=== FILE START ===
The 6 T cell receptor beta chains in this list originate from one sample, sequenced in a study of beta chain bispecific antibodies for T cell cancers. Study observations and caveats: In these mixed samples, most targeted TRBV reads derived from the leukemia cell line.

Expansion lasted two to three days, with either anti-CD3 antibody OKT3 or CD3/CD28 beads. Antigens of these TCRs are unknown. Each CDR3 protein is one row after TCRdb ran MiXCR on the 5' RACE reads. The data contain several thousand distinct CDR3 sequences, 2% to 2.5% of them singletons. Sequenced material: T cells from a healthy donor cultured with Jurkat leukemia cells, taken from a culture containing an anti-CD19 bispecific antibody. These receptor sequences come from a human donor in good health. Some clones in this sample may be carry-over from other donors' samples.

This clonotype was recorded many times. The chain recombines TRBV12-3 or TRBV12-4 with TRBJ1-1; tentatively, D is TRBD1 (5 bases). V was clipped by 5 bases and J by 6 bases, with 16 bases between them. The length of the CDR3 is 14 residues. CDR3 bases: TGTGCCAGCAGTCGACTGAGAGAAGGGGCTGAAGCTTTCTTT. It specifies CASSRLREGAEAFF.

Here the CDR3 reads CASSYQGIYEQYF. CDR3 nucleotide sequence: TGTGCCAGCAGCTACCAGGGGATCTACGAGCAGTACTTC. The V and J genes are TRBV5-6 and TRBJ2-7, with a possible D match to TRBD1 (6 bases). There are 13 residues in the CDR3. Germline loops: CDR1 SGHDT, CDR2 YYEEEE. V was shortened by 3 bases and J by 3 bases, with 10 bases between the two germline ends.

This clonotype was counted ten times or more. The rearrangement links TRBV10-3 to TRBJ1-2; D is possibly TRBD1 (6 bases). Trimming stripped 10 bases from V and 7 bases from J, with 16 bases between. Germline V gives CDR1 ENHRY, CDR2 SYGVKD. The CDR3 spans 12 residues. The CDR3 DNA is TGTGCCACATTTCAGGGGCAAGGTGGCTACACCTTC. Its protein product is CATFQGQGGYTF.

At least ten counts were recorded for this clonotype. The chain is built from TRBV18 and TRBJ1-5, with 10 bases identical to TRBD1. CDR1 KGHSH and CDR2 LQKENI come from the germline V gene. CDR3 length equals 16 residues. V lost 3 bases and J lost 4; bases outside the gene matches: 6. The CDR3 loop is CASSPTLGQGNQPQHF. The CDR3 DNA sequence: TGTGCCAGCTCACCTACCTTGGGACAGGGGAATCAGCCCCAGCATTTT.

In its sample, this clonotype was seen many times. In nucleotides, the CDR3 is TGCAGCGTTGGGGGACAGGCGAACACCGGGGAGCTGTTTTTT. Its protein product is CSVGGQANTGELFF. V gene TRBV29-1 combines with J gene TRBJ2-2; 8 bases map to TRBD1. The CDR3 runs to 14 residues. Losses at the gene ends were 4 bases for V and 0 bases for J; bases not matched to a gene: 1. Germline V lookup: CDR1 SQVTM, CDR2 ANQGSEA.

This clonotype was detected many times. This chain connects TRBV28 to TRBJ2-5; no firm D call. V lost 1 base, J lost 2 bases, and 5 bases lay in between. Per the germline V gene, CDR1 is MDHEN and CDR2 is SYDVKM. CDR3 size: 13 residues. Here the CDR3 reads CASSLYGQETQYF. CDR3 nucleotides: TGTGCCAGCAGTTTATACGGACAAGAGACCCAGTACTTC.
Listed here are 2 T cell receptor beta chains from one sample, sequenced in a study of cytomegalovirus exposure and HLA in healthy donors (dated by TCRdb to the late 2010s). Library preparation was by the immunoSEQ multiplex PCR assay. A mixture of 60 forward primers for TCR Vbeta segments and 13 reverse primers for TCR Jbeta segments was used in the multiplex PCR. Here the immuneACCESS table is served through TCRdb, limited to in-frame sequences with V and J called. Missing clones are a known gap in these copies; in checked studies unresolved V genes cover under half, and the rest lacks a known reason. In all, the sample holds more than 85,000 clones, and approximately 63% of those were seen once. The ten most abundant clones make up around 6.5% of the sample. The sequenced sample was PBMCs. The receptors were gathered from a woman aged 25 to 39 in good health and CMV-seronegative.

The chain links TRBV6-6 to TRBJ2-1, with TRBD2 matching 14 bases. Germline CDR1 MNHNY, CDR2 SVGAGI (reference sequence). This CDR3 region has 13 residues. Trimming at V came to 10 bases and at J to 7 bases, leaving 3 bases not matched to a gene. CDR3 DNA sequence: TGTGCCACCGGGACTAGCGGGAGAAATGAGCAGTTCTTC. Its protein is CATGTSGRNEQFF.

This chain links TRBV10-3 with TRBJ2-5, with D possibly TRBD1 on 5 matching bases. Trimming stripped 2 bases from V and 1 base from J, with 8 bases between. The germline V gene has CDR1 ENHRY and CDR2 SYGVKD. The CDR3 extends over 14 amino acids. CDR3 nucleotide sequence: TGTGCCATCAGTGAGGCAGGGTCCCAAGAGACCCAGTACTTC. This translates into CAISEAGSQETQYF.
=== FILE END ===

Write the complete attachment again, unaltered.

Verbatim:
The 6 T cell receptor beta chains in this list originate from one sample, sequenced in a study of beta chain bispecific antibodies for T cell cancers. Study observations and caveats: In these mixed samples, most targeted TRBV reads derived from the leukemia cell line.

Expansion lasted two to three days, with either anti-CD3 antibody OKT3 or CD3/CD28 beads. Antigens of these TCRs are unknown. Each CDR3 protein is one row after TCRdb ran MiXCR on the 5' RACE reads. The data contain several thousand distinct CDR3 sequences, 2% to 2.5% of them singletons. Sequenced material: T cells from a healthy donor cultured with Jurkat leukemia cells, taken from a culture containing an anti-CD19 bispecific antibody. These receptor sequences come from a human donor in good health. Some clones in this sample may be carry-over from other donors' samples.

This clonotype was recorded many times. The chain recombines TRBV12-3 or TRBV12-4 with TRBJ1-1; tentatively, D is TRBD1 (5 bases). V was clipped by 5 bases and J by 6 bases, with 16 bases between them. The length of the CDR3 is 14 residues. CDR3 bases: TGTGCCAGCAGTCGACTGAGAGAAGGGGCTGAAGCTTTCTTT. It specifies CASSRLREGAEAFF.

Here the CDR3 reads CASSYQGIYEQYF. CDR3 nucleotide sequence: TGTGCCAGCAGCTACCAGGGGATCTACGAGCAGTACTTC. The V and J genes are TRBV5-6 and TRBJ2-7, with a possible D match to TRBD1 (6 bases). There are 13 residues in the CDR3. Germline loops: CDR1 SGHDT, CDR2 YYEEEE. V was shortened by 3 bases and J by 3 bases, with 10 bases between the two germline ends.

This clonotype was counted ten times or more. The rearrangement links TRBV10-3 to TRBJ1-2; D is possibly TRBD1 (6 bases). Trimming stripped 10 bases from V and 7 bases from J, with 16 bases between. Germline V gives CDR1 ENHRY, CDR2 SYGVKD. The CDR3 spans 12 residues. The CDR3 DNA is TGTGCCACATTTCAGGGGCAAGGTGGCTACACCTTC. Its protein product is CATFQGQGGYTF.

At least ten counts were recorded for this clonotype. The chain is built from TRBV18 and TRBJ1-5, with 10 bases identical to TRBD1. CDR1 KGHSH and CDR2 LQKENI come from the germline V gene. CDR3 length equals 16 residues. V lost 3 bases and J lost 4; bases outside the gene matches: 6. The CDR3 loop is CASSPTLGQGNQPQHF. The CDR3 DNA sequence: TGTGCCAGCTCACCTACCTTGGGACAGGGGAATCAGCCCCAGCATTTT.

In its sample, this clonotype was seen many times. In nucleotides, the CDR3 is TGCAGCGTTGGGGGACAGGCGAACACCGGGGAGCTGTTTTTT. Its protein product is CSVGGQANTGELFF. V gene TRBV29-1 combines with J gene TRBJ2-2; 8 bases map to TRBD1. The CDR3 runs to 14 residues. Losses at the gene ends were 4 bases for V and 0 bases for J; bases not matched to a gene: 1. Germline V lookup: CDR1 SQVTM, CDR2 ANQGSEA.

This clonotype was detected many times. This chain connects TRBV28 to TRBJ2-5; no firm D call. V lost 1 base, J lost 2 bases, and 5 bases lay in between. Per the germline V gene, CDR1 is MDHEN and CDR2 is SYDVKM. CDR3 size: 13 residues. Here the CDR3 reads CASSLYGQETQYF. CDR3 nucleotides: TGTGCCAGCAGTTTATACGGACAAGAGACCCAGTACTTC.
Listed here are 2 T cell receptor beta chains from one sample, sequenced in a study of cytomegalovirus exposure and HLA in healthy donors (dated by TCRdb to the late 2010s). Library preparation was by the immunoSEQ multiplex PCR assay. A mixture of 60 forward primers for TCR Vbeta segments and 13 reverse primers for TCR Jbeta segments was used in the multiplex PCR. Here the immuneACCESS table is served through TCRdb, limited to in-frame sequences with V and J called. Missing clones are a known gap in these copies; in checked studies unresolved V genes cover under half, and the rest lacks a known reason. In all, the sample holds more than 85,000 clones, and approximately 63% of those were seen once. The ten most abundant clones make up around 6.5% of the sample. The sequenced sample was PBMCs. The receptors were gathered from a woman aged 25 to 39 in good health and CMV-seronegative.

The chain links TRBV6-6 to TRBJ2-1, with TRBD2 matching 14 bases. Germline CDR1 MNHNY, CDR2 SVGAGI (reference sequence). This CDR3 region has 13 residues. Trimming at V came to 10 bases and at J to 7 bases, leaving 3 bases not matched to a gene. CDR3 DNA sequence: TGTGCCACCGGGACTAGCGGGAGAAATGAGCAGTTCTTC. Its protein is CATGTSGRNEQFF.

This chain links TRBV10-3 with TRBJ2-5, with D possibly TRBD1 on 5 matching bases. Trimming stripped 2 bases from V and 1 base from J, with 8 bases between. The germline V gene has CDR1 ENHRY and CDR2 SYGVKD. The CDR3 extends over 14 amino acids. CDR3 nucleotide sequence: TGTGCCATCAGTGAGGCAGGGTCCCAAGAGACCCAGTACTTC. This translates into CAISEAGSQETQYF.